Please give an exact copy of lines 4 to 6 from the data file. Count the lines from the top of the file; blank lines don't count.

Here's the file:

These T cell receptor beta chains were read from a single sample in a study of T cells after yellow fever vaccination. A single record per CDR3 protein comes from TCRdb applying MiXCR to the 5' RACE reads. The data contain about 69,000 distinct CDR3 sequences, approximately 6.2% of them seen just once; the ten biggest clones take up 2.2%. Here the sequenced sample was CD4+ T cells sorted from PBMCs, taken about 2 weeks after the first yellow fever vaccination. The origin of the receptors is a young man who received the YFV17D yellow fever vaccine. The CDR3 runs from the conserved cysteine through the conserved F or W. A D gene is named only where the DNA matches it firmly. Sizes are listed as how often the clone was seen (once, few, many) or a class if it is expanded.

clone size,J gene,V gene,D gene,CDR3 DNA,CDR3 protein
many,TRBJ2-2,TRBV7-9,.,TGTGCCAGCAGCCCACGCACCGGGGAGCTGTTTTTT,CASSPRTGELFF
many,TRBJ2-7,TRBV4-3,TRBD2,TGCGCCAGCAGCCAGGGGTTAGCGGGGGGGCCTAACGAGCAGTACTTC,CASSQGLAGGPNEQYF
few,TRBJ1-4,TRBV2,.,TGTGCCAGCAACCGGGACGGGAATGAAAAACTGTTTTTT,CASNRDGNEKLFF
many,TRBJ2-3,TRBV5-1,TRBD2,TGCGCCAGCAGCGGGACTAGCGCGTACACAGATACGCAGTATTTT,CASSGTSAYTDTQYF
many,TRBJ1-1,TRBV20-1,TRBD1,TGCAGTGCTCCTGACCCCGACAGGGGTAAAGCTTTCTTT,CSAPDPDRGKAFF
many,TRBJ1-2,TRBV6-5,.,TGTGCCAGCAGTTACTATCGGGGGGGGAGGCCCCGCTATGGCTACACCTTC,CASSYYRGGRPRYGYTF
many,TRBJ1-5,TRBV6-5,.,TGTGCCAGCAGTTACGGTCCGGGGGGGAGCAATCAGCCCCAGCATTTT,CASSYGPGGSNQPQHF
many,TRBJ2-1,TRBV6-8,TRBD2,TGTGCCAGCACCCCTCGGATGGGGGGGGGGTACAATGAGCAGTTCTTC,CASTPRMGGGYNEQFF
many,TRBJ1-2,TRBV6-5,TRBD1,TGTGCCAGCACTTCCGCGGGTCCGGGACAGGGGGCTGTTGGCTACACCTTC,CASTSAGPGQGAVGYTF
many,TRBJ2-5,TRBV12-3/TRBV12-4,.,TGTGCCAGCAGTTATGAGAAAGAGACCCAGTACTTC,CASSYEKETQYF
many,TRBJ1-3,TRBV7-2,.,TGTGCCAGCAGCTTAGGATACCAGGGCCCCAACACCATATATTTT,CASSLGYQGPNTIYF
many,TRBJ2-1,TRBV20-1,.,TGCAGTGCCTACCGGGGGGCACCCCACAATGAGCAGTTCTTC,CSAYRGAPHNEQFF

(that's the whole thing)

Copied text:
many,TRBJ2-7,TRBV4-3,TRBD2,TGCGCCAGCAGCCAGGGGTTAGCGGGGGGGCCTAACGAGCAGTACTTC,CASSQGLAGGPNEQYF
few,TRBJ1-4,TRBV2,.,TGTGCCAGCAACCGGGACGGGAATGAAAAACTGTTTTTT,CASNRDGNEKLFF
many,TRBJ2-3,TRBV5-1,TRBD2,TGCGCCAGCAGCGGGACTAGCGCGTACACAGATACGCAGTATTTT,CASSGTSAYTDTQYF